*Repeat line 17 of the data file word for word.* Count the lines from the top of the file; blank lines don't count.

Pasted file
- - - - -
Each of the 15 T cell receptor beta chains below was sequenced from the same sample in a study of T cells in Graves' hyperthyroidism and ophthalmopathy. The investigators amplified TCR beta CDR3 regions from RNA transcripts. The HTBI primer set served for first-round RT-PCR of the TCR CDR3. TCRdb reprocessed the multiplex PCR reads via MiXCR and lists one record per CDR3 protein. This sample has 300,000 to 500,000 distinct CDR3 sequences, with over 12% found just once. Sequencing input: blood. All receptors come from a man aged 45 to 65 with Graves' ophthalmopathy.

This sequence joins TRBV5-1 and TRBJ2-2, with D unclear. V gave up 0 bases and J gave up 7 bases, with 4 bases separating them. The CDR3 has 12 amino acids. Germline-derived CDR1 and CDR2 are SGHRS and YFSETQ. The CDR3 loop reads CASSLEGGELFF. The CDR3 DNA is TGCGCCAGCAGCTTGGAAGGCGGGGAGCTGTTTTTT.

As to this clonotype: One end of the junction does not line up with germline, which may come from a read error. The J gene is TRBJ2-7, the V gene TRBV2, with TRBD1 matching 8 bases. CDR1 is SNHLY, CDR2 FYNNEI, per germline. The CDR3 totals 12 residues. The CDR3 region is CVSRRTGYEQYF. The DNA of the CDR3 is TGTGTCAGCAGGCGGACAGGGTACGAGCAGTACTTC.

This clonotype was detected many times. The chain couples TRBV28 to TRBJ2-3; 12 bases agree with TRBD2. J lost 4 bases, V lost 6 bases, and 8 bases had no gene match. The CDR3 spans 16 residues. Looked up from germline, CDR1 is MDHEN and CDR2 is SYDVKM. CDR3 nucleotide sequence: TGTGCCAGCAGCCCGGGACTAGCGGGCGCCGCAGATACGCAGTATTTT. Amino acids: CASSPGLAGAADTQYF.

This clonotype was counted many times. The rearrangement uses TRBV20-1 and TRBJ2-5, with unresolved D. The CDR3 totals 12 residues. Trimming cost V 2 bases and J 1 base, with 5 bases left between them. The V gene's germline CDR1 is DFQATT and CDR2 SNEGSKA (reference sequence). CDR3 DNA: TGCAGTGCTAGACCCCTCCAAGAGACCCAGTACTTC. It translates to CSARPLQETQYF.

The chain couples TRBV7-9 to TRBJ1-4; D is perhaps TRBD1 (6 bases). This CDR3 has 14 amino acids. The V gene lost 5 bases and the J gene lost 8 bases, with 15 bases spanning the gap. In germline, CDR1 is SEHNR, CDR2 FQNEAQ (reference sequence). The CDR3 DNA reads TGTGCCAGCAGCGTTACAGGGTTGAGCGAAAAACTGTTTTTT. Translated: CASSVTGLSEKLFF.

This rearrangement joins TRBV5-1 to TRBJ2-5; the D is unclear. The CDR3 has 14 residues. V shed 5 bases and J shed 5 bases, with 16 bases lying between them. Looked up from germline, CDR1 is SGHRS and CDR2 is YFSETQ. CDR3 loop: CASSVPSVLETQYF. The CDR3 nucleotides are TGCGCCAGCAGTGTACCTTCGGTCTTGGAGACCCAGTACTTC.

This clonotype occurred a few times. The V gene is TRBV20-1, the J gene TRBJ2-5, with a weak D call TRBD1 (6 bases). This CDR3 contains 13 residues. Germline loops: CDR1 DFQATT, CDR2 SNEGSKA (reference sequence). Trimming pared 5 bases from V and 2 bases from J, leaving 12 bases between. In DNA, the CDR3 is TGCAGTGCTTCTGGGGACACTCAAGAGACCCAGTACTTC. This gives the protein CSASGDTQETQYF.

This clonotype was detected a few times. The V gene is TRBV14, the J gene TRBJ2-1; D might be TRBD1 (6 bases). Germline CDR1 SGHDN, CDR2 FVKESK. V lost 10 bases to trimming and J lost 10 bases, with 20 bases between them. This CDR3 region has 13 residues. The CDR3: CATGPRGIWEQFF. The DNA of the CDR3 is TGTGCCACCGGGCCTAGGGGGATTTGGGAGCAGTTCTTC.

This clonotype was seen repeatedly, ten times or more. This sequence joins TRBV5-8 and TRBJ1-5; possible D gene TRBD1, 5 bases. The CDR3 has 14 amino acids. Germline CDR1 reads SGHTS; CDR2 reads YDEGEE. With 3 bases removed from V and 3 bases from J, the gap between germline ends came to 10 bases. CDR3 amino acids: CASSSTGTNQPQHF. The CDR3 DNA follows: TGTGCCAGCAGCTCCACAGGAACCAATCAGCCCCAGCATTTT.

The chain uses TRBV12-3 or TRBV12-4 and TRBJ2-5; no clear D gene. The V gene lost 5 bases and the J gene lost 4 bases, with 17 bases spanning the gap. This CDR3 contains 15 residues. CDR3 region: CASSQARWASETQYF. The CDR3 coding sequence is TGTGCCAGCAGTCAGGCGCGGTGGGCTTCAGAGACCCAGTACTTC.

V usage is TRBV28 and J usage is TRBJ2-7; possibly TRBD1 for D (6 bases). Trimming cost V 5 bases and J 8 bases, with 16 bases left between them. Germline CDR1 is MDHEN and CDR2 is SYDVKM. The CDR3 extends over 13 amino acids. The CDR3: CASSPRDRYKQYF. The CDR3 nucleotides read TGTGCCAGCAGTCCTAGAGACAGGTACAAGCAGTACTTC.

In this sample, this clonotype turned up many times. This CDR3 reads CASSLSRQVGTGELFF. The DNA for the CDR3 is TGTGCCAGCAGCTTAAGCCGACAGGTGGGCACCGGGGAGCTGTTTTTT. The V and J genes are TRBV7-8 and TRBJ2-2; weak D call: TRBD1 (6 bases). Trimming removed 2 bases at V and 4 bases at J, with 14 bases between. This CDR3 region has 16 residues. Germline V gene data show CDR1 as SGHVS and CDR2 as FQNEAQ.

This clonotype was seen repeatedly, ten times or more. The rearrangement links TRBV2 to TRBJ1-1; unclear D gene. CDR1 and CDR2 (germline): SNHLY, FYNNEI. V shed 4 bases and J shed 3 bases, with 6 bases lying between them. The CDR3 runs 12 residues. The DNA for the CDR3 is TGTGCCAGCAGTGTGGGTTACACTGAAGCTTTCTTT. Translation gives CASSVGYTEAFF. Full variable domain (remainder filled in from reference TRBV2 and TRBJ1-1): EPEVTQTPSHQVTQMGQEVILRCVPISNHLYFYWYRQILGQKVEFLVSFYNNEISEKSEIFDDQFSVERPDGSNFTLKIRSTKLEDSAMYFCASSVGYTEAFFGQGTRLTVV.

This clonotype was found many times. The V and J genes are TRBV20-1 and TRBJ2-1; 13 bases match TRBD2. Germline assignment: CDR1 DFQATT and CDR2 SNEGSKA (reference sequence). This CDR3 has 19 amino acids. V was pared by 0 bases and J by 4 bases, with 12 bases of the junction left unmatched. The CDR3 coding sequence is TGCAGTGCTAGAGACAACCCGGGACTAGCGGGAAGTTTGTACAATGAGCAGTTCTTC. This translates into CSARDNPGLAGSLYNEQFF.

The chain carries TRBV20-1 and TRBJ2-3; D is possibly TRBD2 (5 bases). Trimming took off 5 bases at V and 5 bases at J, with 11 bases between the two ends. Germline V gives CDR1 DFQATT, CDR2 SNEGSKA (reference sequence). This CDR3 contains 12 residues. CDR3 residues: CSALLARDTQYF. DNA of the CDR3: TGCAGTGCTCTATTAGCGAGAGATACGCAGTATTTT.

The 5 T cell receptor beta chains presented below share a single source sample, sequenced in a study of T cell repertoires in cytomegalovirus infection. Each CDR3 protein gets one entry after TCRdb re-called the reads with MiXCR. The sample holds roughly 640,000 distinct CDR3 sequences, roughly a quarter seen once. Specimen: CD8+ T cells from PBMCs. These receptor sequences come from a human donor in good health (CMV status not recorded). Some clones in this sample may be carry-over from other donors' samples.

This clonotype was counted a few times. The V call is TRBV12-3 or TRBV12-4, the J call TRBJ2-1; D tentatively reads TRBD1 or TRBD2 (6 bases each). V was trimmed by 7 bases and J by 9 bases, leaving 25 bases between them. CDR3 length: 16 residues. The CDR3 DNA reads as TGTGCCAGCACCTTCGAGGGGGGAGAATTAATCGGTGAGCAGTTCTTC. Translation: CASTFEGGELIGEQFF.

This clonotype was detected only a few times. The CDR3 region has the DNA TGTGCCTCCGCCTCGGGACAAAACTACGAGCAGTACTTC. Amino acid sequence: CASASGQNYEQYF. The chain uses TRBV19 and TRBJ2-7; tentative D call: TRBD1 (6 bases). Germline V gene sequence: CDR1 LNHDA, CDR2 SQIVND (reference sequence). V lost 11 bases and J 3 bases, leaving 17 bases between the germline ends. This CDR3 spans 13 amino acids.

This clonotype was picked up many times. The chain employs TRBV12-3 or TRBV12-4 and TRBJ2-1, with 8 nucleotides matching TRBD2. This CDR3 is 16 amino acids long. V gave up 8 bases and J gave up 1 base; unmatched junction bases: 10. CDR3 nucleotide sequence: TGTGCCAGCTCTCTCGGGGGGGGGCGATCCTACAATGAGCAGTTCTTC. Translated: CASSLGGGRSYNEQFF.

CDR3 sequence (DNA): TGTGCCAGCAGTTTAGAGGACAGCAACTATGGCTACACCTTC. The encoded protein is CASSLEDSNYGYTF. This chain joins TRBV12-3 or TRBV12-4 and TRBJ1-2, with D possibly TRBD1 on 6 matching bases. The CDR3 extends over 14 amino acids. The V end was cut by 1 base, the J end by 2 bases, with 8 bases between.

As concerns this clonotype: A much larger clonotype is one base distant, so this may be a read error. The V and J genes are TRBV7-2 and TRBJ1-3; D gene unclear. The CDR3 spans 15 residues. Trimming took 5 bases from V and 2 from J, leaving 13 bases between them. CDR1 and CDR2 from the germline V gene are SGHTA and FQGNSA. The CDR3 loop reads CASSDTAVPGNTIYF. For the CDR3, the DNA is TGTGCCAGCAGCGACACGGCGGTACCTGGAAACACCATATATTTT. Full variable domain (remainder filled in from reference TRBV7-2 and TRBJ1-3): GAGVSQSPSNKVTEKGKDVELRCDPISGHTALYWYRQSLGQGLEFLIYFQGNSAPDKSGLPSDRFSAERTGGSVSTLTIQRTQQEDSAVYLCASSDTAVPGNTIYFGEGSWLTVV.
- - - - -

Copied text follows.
The 5 T cell receptor beta chains presented below share a single source sample, sequenced in a study of T cell repertoires in cytomegalovirus infection. Each CDR3 protein gets one entry after TCRdb re-called the reads with MiXCR. The sample holds roughly 640,000 distinct CDR3 sequences, roughly a quarter seen once. Specimen: CD8+ T cells from PBMCs. These receptor sequences come from a human donor in good health (CMV status not recorded). Some clones in this sample may be carry-over from other donors' samples.